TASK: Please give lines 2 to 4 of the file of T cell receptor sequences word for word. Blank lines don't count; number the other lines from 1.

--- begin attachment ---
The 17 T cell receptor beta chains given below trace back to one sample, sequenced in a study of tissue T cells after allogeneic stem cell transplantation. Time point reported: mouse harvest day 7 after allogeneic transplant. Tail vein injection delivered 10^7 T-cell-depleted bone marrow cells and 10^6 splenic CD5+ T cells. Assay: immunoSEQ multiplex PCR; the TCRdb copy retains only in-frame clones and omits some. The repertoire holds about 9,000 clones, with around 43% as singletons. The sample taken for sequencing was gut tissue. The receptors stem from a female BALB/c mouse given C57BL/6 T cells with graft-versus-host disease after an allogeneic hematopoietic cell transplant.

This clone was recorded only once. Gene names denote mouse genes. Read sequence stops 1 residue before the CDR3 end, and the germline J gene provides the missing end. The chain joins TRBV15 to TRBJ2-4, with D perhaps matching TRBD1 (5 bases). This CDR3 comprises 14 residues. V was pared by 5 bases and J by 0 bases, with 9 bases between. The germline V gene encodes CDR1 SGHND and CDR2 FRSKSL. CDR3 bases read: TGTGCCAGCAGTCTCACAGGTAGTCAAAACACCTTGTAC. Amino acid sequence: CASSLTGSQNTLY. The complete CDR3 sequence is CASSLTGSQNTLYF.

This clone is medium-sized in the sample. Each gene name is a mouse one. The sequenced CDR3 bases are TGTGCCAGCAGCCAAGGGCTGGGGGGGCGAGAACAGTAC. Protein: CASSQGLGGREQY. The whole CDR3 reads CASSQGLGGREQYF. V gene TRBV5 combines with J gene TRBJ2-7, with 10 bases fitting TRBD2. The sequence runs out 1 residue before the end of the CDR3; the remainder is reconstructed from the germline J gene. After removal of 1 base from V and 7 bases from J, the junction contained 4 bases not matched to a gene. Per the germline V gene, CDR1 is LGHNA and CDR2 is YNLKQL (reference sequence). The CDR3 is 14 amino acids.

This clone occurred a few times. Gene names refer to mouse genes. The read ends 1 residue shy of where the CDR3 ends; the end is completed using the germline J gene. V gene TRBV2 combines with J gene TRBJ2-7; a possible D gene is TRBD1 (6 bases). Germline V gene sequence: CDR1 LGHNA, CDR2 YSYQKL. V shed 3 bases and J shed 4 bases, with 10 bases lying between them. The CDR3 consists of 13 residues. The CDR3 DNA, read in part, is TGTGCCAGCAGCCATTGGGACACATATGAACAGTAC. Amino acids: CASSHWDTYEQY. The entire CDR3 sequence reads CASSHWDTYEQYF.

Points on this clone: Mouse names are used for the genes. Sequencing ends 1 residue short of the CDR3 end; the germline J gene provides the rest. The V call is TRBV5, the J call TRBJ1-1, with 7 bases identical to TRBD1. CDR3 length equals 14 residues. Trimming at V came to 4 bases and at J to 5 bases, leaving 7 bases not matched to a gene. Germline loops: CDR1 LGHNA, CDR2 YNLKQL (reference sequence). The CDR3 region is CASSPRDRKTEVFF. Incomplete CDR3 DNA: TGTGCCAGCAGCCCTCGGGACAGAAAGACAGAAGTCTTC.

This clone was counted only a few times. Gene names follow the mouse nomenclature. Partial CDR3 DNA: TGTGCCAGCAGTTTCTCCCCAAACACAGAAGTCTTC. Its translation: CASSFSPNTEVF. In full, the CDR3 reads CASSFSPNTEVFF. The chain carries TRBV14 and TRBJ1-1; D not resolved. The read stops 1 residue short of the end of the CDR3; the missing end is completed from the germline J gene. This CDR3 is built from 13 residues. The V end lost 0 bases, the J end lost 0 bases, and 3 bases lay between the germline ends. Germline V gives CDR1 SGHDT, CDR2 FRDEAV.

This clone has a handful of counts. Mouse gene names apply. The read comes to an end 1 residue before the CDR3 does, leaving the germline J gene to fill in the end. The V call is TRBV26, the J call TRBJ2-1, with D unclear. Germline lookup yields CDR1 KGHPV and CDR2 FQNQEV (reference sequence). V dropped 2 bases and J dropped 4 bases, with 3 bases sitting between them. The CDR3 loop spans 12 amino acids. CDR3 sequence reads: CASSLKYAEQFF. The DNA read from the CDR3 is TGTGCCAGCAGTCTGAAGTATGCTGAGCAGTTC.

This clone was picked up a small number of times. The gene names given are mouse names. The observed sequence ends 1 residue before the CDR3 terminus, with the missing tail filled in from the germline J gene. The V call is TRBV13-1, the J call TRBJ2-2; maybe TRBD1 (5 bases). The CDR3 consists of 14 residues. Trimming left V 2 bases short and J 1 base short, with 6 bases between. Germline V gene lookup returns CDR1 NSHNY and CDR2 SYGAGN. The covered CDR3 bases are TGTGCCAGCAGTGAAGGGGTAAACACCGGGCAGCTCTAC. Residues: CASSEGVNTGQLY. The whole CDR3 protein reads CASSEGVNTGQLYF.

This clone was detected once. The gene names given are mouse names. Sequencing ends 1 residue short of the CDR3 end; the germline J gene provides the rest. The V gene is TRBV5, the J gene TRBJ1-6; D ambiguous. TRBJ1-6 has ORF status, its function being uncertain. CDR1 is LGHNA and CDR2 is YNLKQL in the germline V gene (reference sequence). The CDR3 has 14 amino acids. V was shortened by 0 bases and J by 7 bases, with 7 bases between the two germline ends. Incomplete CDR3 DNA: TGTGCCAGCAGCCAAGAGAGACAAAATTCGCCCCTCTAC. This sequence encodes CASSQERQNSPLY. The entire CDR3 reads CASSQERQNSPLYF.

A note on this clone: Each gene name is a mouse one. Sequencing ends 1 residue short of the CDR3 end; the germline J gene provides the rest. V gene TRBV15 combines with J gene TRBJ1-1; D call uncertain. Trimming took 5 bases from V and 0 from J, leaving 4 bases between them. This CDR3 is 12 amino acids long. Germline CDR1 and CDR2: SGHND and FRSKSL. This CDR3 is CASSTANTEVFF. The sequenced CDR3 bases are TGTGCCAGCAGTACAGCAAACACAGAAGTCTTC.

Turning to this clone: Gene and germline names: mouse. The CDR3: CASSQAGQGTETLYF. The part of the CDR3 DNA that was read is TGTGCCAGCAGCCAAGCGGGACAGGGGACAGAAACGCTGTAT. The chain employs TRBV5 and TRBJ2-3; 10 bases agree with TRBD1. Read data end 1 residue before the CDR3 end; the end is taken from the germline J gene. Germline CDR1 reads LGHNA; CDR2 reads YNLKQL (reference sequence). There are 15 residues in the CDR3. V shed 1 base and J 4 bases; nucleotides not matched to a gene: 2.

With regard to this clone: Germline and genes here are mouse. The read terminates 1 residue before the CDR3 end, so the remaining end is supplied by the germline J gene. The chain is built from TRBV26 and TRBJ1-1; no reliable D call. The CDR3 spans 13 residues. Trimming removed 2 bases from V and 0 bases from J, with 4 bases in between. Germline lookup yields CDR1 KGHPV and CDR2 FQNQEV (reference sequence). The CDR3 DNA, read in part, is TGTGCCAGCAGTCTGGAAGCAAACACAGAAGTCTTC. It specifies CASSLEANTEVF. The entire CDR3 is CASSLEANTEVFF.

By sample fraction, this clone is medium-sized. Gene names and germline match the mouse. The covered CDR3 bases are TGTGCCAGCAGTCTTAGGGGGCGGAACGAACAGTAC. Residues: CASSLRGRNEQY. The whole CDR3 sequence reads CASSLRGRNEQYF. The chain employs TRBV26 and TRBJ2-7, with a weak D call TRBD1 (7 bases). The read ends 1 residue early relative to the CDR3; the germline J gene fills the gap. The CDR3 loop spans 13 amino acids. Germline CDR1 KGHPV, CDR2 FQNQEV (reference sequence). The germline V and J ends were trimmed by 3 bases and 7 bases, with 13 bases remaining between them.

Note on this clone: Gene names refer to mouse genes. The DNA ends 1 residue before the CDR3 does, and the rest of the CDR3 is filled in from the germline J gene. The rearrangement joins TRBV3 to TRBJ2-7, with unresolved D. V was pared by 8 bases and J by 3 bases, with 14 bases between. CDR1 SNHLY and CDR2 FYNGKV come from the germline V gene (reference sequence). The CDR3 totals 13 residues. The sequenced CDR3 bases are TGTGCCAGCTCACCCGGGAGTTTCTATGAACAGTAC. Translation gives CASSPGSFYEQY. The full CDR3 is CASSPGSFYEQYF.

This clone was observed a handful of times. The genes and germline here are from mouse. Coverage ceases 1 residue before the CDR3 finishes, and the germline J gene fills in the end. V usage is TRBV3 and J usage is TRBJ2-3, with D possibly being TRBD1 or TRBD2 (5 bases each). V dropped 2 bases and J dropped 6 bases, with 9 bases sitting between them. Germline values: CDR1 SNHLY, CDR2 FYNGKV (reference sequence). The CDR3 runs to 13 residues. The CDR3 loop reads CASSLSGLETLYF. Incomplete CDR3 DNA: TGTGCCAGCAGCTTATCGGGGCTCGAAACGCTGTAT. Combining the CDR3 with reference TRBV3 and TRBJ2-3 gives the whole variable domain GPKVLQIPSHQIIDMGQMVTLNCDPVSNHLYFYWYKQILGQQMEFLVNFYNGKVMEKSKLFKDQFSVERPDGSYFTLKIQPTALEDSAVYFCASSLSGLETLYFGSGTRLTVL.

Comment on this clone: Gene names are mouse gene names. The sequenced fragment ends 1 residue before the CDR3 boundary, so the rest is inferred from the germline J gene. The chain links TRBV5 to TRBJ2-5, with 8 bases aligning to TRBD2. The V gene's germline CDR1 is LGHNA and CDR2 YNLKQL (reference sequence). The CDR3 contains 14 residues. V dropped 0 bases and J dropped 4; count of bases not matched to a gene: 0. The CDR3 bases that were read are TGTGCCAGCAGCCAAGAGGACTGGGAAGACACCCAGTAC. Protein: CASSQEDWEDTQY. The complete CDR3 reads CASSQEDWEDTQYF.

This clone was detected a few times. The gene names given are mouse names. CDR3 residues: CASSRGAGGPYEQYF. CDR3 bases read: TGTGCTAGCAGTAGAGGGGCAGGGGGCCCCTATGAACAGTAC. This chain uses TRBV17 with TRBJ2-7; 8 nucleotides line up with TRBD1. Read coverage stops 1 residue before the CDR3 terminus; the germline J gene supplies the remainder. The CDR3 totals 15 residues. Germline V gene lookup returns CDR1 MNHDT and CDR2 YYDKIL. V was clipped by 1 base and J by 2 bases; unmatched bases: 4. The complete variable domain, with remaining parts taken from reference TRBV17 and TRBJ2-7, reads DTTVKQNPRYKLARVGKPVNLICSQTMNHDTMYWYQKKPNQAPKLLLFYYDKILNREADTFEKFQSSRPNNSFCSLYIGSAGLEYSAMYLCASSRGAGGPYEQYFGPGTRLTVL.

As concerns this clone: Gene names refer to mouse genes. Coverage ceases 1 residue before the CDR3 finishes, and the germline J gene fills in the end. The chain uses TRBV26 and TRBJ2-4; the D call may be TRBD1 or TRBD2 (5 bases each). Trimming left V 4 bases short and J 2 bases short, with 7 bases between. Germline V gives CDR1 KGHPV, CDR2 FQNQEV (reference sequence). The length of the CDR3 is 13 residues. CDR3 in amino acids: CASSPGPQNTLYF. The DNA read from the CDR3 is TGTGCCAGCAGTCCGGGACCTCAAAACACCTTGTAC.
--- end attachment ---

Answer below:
This clone was recorded only once. Gene names denote mouse genes. Read sequence stops 1 residue before the CDR3 end, and the germline J gene provides the missing end. The chain joins TRBV15 to TRBJ2-4, with D perhaps matching TRBD1 (5 bases). This CDR3 comprises 14 residues. V was pared by 5 bases and J by 0 bases, with 9 bases between. The germline V gene encodes CDR1 SGHND and CDR2 FRSKSL. CDR3 bases read: TGTGCCAGCAGTCTCACAGGTAGTCAAAACACCTTGTAC. Amino acid sequence: CASSLTGSQNTLY. The complete CDR3 sequence is CASSLTGSQNTLYF.

This clone is medium-sized in the sample. Each gene name is a mouse one. The sequenced CDR3 bases are TGTGCCAGCAGCCAAGGGCTGGGGGGGCGAGAACAGTAC. Protein: CASSQGLGGREQY. The whole CDR3 reads CASSQGLGGREQYF. V gene TRBV5 combines with J gene TRBJ2-7, with 10 bases fitting TRBD2. The sequence runs out 1 residue before the end of the CDR3; the remainder is reconstructed from the germline J gene. After removal of 1 base from V and 7 bases from J, the junction contained 4 bases not matched to a gene. Per the germline V gene, CDR1 is LGHNA and CDR2 is YNLKQL (reference sequence). The CDR3 is 14 amino acids.

This clone occurred a few times. Gene names refer to mouse genes. The read ends 1 residue shy of where the CDR3 ends; the end is completed using the germline J gene. V gene TRBV2 combines with J gene TRBJ2-7; a possible D gene is TRBD1 (6 bases). Germline V gene sequence: CDR1 LGHNA, CDR2 YSYQKL. V shed 3 bases and J shed 4 bases, with 10 bases lying between them. The CDR3 consists of 13 residues. The CDR3 DNA, read in part, is TGTGCCAGCAGCCATTGGGACACATATGAACAGTAC. Amino acids: CASSHWDTYEQY. The entire CDR3 sequence reads CASSHWDTYEQYF.